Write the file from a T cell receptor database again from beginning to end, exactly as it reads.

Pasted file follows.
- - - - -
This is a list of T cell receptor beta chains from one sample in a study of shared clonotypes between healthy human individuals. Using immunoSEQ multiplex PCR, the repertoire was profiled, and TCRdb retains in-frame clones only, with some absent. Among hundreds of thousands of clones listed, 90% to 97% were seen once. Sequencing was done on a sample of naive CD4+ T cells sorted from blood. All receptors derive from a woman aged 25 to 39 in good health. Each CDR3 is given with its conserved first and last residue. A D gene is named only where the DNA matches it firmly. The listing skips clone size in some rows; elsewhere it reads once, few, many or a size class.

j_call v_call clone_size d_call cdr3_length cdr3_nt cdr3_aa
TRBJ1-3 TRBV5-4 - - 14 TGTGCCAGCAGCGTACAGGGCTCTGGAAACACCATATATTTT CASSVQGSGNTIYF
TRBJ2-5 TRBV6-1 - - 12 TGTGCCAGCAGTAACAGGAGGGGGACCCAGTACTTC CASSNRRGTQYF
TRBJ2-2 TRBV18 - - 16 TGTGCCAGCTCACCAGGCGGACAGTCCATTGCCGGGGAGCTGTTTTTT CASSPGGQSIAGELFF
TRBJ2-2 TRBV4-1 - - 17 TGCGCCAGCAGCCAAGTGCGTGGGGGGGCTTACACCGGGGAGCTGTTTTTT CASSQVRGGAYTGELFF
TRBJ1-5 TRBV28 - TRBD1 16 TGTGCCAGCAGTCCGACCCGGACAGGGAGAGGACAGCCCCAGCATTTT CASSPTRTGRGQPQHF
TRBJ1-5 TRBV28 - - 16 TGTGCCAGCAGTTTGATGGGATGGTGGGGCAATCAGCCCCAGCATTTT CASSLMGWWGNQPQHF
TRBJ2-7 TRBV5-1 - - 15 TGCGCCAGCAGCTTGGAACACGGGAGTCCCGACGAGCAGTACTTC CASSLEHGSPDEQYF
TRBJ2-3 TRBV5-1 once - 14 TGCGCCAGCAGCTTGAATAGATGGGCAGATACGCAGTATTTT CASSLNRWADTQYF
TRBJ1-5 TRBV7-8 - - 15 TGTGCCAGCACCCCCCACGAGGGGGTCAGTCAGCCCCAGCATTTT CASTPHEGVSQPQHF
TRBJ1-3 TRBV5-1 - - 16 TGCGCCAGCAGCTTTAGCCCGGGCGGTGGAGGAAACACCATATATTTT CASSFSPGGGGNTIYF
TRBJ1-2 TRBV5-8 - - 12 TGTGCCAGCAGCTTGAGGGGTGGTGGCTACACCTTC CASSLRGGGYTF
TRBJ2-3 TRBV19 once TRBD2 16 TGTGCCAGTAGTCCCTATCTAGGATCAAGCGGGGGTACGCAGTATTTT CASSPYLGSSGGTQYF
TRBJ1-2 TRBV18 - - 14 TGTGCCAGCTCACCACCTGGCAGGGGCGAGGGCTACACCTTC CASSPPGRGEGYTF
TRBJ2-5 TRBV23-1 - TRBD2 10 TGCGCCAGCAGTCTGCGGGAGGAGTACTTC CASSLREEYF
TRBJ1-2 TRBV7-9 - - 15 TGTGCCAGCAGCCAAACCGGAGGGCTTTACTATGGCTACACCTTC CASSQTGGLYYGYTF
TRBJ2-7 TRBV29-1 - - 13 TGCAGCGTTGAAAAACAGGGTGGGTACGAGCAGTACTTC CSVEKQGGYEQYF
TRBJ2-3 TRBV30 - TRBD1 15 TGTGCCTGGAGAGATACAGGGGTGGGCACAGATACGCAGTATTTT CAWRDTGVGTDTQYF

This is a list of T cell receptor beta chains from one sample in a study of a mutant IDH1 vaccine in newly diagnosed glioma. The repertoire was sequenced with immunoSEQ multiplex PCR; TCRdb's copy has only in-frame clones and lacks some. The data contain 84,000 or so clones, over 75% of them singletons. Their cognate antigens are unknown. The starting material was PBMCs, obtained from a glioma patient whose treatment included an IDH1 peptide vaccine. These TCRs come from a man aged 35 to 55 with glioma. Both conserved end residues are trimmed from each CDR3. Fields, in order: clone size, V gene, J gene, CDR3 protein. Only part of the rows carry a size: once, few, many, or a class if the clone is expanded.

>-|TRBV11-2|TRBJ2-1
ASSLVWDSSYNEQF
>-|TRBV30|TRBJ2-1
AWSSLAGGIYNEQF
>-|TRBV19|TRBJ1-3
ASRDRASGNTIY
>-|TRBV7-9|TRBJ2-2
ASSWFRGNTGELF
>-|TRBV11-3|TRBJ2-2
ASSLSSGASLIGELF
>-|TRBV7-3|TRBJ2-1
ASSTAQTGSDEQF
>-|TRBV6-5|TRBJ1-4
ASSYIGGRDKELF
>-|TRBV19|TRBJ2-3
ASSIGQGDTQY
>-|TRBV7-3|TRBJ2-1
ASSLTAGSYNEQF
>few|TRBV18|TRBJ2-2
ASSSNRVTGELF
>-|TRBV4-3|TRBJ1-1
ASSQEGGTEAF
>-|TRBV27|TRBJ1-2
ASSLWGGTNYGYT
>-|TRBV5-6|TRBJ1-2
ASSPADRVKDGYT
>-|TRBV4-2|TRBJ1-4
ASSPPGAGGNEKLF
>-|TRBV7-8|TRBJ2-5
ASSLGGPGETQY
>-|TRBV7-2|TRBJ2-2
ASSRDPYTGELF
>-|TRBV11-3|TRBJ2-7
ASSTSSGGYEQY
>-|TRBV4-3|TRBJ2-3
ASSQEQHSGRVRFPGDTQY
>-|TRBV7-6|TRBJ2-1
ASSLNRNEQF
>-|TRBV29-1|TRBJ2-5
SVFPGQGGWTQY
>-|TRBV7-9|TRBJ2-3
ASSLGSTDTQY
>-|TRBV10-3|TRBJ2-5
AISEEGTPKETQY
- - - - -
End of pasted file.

This is a list of T cell receptor beta chains from one sample in a study of shared clonotypes between healthy human individuals. Using immunoSEQ multiplex PCR, the repertoire was profiled, and TCRdb retains in-frame clones only, with some absent. Among hundreds of thousands of clones listed, 90% to 97% were seen once. Sequencing was done on a sample of naive CD4+ T cells sorted from blood. All receptors derive from a woman aged 25 to 39 in good health. Each CDR3 is given with its conserved first and last residue. A D gene is named only where the DNA matches it firmly. The listing skips clone size in some rows; elsewhere it reads once, few, many or a size class.

j_call v_call clone_size d_call cdr3_length cdr3_nt cdr3_aa
TRBJ1-3 TRBV5-4 - - 14 TGTGCCAGCAGCGTACAGGGCTCTGGAAACACCATATATTTT CASSVQGSGNTIYF
TRBJ2-5 TRBV6-1 - - 12 TGTGCCAGCAGTAACAGGAGGGGGACCCAGTACTTC CASSNRRGTQYF
TRBJ2-2 TRBV18 - - 16 TGTGCCAGCTCACCAGGCGGACAGTCCATTGCCGGGGAGCTGTTTTTT CASSPGGQSIAGELFF
TRBJ2-2 TRBV4-1 - - 17 TGCGCCAGCAGCCAAGTGCGTGGGGGGGCTTACACCGGGGAGCTGTTTTTT CASSQVRGGAYTGELFF
TRBJ1-5 TRBV28 - TRBD1 16 TGTGCCAGCAGTCCGACCCGGACAGGGAGAGGACAGCCCCAGCATTTT CASSPTRTGRGQPQHF
TRBJ1-5 TRBV28 - - 16 TGTGCCAGCAGTTTGATGGGATGGTGGGGCAATCAGCCCCAGCATTTT CASSLMGWWGNQPQHF
TRBJ2-7 TRBV5-1 - - 15 TGCGCCAGCAGCTTGGAACACGGGAGTCCCGACGAGCAGTACTTC CASSLEHGSPDEQYF
TRBJ2-3 TRBV5-1 once - 14 TGCGCCAGCAGCTTGAATAGATGGGCAGATACGCAGTATTTT CASSLNRWADTQYF
TRBJ1-5 TRBV7-8 - - 15 TGTGCCAGCACCCCCCACGAGGGGGTCAGTCAGCCCCAGCATTTT CASTPHEGVSQPQHF
TRBJ1-3 TRBV5-1 - - 16 TGCGCCAGCAGCTTTAGCCCGGGCGGTGGAGGAAACACCATATATTTT CASSFSPGGGGNTIYF
TRBJ1-2 TRBV5-8 - - 12 TGTGCCAGCAGCTTGAGGGGTGGTGGCTACACCTTC CASSLRGGGYTF
TRBJ2-3 TRBV19 once TRBD2 16 TGTGCCAGTAGTCCCTATCTAGGATCAAGCGGGGGTACGCAGTATTTT CASSPYLGSSGGTQYF
TRBJ1-2 TRBV18 - - 14 TGTGCCAGCTCACCACCTGGCAGGGGCGAGGGCTACACCTTC CASSPPGRGEGYTF
TRBJ2-5 TRBV23-1 - TRBD2 10 TGCGCCAGCAGTCTGCGGGAGGAGTACTTC CASSLREEYF
TRBJ1-2 TRBV7-9 - - 15 TGTGCCAGCAGCCAAACCGGAGGGCTTTACTATGGCTACACCTTC CASSQTGGLYYGYTF
TRBJ2-7 TRBV29-1 - - 13 TGCAGCGTTGAAAAACAGGGTGGGTACGAGCAGTACTTC CSVEKQGGYEQYF
TRBJ2-3 TRBV30 - TRBD1 15 TGTGCCTGGAGAGATACAGGGGTGGGCACAGATACGCAGTATTTT CAWRDTGVGTDTQYF

This is a list of T cell receptor beta chains from one sample in a study of a mutant IDH1 vaccine in newly diagnosed glioma. The repertoire was sequenced with immunoSEQ multiplex PCR; TCRdb's copy has only in-frame clones and lacks some. The data contain 84,000 or so clones, over 75% of them singletons. Their cognate antigens are unknown. The starting material was PBMCs, obtained from a glioma patient whose treatment included an IDH1 peptide vaccine. These TCRs come from a man aged 35 to 55 with glioma. Both conserved end residues are trimmed from each CDR3. Fields, in order: clone size, V gene, J gene, CDR3 protein. Only part of the rows carry a size: once, few, many, or a class if the clone is expanded.

>-|TRBV11-2|TRBJ2-1
ASSLVWDSSYNEQF
>-|TRBV30|TRBJ2-1
AWSSLAGGIYNEQF
>-|TRBV19|TRBJ1-3
ASRDRASGNTIY
>-|TRBV7-9|TRBJ2-2
ASSWFRGNTGELF
>-|TRBV11-3|TRBJ2-2
ASSLSSGASLIGELF
>-|TRBV7-3|TRBJ2-1
ASSTAQTGSDEQF
>-|TRBV6-5|TRBJ1-4
ASSYIGGRDKELF
>-|TRBV19|TRBJ2-3
ASSIGQGDTQY
>-|TRBV7-3|TRBJ2-1
ASSLTAGSYNEQF
>few|TRBV18|TRBJ2-2
ASSSNRVTGELF
>-|TRBV4-3|TRBJ1-1
ASSQEGGTEAF
>-|TRBV27|TRBJ1-2
ASSLWGGTNYGYT
>-|TRBV5-6|TRBJ1-2
ASSPADRVKDGYT
>-|TRBV4-2|TRBJ1-4
ASSPPGAGGNEKLF
>-|TRBV7-8|TRBJ2-5
ASSLGGPGETQY
>-|TRBV7-2|TRBJ2-2
ASSRDPYTGELF
>-|TRBV11-3|TRBJ2-7
ASSTSSGGYEQY
>-|TRBV4-3|TRBJ2-3
ASSQEQHSGRVRFPGDTQY
>-|TRBV7-6|TRBJ2-1
ASSLNRNEQF
>-|TRBV29-1|TRBJ2-5
SVFPGQGGWTQY
>-|TRBV7-9|TRBJ2-3
ASSLGSTDTQY
>-|TRBV10-3|TRBJ2-5
AISEEGTPKETQY